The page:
As an immigrant from Ethiopia who first settled in Los Angeles, Steve Kalifa has turned every setback into a setup.
Diary Of A Serial Entrepreneur: Five Things I’ve Learned
Yimaj “Steve” Kalifa has mastered the art of reinvention – and, he has been so successful at it, that executives from major corporations and federal agencies now seek him out for advice. Often life has chapters, he likes to say, but sometimes you have to write whole new books to succeed.
Growing up near Addis Ababa, Ethiopia, Kalifa’s first reinvention was realizing the power of context and environment. He had to near the center of the global economy, where his outsider status would let him see new opportunities that U.S. natives and industry veterans might overlook. So, 30 years ago, he moved to Los Angeles.
He soon spotted Rap Pages magazine. It was owned by adult-entertainment mogul Larry Flynt. But dropping advertising revenue and dwindling profits in 1999 made Flynt willing to listen to an offer to sell.
Khalifa bought the ailing magazine and turned it around, trimming costs and improving the product. But competition was fierce. Vibe, Source and XXL were fighting with Rap Pages for the same scoops and the same celebrity photo shoots. Within a few years, Khalifa knew he had to shutter the publication and find something new.
Thanks to his exentensive networking, he soon met three Los Angeles-based doctors who ran a small healthcare company. He offered to help them open new branches. Soon, he was crisscrossing the country, learning new markets and navigating new regulations. As he grew this company to a $300 million industry behemoth, he soon recognized that an empire of his own was within grasp; it would just take a combination of cash and opportunity.
He had the cash, and the right opportunity came his way during a sales call in north-central Pennsylvania. “On one trip, I went to Allentown, Penn., where the property owner offered to sell me the whole building for $30,000,” Kalifa said. “Coming from L.A., that was a great price. That was the first property I purchased. But, from that point, in every state that I purchased a property, I leased it back to the three doctors. It was a lot of work starting out on my own, but that was the start of Capital View General Construction Inc.”
Capital View General Construction is now a multimillion company specializing in commercial, road and residential construction, as well as renovation projects in Colorado Springs, Denver, and Washington, D.C. The construction company and Mechanical Solutions Inc., a Denver-based heating, ventilation and air conditioning company, make up the bulk of Kalifa’s business portfolio.
He also operates Capitol Medical Supply Inc., a durable medical equipment firm in Washington, D.C., and Source Cuisine, which outbid the former owner of Taylor Gourmet in a 2019 bankruptcy auction to reopen four locations of the popular D.C. sandwich shop.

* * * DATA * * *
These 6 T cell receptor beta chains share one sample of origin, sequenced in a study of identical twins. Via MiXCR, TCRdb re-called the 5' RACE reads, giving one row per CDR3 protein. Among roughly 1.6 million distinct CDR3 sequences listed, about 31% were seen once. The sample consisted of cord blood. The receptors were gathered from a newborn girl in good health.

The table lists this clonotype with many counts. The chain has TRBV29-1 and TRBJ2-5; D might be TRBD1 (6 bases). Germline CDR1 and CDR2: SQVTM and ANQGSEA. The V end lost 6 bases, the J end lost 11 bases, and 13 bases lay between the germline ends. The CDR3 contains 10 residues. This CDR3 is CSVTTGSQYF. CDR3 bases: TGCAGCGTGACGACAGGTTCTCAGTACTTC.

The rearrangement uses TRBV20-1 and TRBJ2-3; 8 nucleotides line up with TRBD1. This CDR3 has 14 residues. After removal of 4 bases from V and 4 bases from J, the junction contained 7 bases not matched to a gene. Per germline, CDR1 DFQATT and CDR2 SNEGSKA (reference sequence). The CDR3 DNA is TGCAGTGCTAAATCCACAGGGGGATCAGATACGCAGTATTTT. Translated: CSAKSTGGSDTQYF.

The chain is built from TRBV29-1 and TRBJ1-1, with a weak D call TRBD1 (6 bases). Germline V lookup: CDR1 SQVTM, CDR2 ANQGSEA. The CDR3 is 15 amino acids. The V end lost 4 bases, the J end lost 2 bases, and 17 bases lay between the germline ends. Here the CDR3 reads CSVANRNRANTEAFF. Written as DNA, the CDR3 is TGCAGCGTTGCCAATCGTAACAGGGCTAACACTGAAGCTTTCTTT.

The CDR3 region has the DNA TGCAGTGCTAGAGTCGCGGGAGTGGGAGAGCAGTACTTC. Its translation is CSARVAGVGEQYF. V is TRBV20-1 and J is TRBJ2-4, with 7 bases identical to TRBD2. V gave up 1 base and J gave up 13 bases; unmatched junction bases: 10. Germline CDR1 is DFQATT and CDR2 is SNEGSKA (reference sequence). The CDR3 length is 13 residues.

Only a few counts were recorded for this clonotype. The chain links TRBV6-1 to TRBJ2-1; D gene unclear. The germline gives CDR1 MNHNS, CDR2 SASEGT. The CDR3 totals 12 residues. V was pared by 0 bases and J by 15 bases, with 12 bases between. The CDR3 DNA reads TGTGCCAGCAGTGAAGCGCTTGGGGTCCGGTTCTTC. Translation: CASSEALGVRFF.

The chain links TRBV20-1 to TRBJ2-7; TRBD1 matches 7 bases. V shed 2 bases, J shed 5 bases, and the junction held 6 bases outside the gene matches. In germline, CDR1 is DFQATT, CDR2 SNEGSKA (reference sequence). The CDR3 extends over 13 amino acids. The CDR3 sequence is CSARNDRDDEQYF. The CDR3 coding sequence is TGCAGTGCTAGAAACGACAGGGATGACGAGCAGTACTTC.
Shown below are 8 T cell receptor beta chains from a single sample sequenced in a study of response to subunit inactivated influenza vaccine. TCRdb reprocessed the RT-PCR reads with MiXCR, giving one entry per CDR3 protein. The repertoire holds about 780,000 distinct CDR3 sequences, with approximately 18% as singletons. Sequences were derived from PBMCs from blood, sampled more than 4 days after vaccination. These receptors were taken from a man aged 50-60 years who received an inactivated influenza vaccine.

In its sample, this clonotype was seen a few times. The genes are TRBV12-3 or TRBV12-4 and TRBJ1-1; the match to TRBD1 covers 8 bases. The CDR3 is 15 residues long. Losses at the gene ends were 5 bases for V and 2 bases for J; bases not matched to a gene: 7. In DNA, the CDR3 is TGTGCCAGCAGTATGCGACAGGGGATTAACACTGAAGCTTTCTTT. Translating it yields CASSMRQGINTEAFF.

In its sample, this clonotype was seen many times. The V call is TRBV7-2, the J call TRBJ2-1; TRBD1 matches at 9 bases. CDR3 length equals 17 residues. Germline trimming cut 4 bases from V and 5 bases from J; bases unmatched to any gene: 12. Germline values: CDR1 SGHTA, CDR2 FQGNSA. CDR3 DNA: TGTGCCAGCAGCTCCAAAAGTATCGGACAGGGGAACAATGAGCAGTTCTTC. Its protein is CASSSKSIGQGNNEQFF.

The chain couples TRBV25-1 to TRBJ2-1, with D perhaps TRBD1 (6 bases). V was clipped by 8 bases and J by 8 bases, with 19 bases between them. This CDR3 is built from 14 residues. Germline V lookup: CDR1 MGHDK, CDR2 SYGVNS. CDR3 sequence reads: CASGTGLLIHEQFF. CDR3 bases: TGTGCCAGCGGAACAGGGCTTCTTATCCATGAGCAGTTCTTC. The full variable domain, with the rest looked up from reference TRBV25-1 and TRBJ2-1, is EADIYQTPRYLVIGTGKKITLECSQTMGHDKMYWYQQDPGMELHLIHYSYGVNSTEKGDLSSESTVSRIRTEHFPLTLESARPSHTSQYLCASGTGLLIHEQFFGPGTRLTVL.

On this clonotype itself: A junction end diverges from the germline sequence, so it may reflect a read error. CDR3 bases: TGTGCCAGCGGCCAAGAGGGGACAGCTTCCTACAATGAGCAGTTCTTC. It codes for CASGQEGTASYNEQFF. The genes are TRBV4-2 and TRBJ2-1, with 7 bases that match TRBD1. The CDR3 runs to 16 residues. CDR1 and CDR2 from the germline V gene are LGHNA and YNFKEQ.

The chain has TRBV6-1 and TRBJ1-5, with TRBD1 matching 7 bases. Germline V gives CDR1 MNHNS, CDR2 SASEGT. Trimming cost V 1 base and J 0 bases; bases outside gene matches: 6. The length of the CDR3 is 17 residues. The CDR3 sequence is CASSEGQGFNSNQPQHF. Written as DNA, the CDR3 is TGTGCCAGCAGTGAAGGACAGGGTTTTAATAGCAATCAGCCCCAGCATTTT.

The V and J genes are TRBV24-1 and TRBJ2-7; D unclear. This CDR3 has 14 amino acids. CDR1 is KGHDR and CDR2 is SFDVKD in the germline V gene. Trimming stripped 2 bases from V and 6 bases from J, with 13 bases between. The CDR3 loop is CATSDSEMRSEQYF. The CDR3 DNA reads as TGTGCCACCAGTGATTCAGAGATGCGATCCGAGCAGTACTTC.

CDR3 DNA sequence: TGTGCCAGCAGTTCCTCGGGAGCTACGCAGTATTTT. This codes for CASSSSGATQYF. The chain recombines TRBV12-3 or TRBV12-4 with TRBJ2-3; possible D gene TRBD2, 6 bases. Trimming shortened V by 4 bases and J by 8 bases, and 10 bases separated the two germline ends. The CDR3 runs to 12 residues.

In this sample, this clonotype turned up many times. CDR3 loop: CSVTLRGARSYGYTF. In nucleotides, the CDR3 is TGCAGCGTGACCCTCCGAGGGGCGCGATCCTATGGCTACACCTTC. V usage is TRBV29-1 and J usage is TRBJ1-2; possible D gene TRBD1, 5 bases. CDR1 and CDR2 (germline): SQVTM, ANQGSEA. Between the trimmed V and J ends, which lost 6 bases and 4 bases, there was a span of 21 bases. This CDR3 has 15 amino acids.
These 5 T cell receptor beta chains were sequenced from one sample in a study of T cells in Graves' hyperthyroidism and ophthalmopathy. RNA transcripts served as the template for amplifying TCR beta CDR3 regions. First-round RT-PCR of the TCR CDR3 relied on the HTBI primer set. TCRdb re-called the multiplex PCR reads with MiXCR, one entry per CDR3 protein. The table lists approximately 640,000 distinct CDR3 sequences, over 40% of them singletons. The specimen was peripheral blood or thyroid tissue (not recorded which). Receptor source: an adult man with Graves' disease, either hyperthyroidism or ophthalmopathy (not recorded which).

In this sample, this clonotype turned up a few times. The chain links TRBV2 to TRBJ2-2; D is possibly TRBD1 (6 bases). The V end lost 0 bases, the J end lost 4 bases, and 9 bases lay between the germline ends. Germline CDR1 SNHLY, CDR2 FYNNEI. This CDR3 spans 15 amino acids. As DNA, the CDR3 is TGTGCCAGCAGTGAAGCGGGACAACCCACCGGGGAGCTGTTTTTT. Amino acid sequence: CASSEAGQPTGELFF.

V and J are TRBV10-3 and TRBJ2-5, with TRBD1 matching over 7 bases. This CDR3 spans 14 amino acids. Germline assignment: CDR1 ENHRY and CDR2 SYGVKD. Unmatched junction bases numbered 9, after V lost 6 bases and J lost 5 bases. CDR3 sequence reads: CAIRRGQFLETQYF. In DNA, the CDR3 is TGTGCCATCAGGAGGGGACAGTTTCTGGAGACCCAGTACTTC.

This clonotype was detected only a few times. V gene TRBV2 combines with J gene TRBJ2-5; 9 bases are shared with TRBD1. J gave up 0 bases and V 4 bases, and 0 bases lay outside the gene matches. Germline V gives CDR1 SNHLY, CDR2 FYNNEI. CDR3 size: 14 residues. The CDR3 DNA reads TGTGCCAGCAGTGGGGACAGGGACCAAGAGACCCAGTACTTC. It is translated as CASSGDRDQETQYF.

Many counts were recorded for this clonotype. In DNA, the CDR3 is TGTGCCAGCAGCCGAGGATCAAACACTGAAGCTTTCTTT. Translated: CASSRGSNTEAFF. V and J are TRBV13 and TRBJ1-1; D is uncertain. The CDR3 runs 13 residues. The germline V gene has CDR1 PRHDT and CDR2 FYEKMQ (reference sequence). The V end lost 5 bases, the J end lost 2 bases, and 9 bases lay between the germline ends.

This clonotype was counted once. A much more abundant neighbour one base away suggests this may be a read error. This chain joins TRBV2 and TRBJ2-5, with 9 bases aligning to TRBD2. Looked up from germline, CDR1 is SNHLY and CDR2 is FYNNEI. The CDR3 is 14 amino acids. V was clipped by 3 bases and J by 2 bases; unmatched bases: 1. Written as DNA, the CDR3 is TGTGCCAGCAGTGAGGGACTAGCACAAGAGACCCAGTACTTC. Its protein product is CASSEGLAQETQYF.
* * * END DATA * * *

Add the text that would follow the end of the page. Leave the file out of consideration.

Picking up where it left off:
His associate, political commentator Armstrong Williams, estimates Kalifa’s current personal fortune at $100 million.
But like many entrepreneurs, Kalifa has suffered his share of setbacks. He was outbid in 2017 by venture capitalist and sports franchise owner Mark Ein in an attempt to purchase Washington City Paper, a weekly alternative newspaper. Even now, Taylor Gourmet, like most eateries, is suffering the ravages of the coronavirus pandemic, struggling to make payroll while turning a diminishing profit.
At the end of the day, Kalifa has turned every setback into a setup, gaining a perspective that guides his everyday stewardship of his portfolio. In his own words (with a gentle edit for clarity), he shares the five lessons that have kept him in business for the last 30 years:
Hard work pays off
“I’ve learned the importance of working hard and giving my best efforts to every task I take on. Even if I’m not successful, just knowing I gave it my best shot allows me to accept the outcome and be satisfied because I know I tried my hardest,” Kalifa said.
Experience — good or bad — is a good thing
“From start-up ventures to companies in publishing, high tech, banking, construction and healthcare, I have acquired many businesses over the last 30 years. Some have been successful, some not so much. But all experiences have prepared me better for the next acquisition or startup. All experiences are useful, no matter what they are,” he said.
Dependability and reliability
“Being the head of multiple companies has taught me the importance of being dependable in all aspects. Trust, reliability and sticking to your word are traits that can’t be bought and that show a person’s true character. Your reputation precedes you in the business world, so it’s important to use these traits and apply them to not only business situations, but also generally in life,” he said.
Have a goal and take risks
“It’s important to have a detailed plan to get to your goals, but I wouldn’t be where I am today if I hadn’t stepped away from my original plan and taken risks outside of my comfort zone. However, it’s important to not take these risks blindly; you should always weigh out your options. It’s challenging, but without it, we wouldn’t reach new levels,” he said.
Dream big; don’t dismiss opportunities
“Many often dismiss certain opportunities as ‘too big.’ But, you never know if this opportunity will be the one to change your life or lead you to a more successful path. Don’t be afraid of failure,” Kalifa concluded.
(Edited by Bryan Wilkes)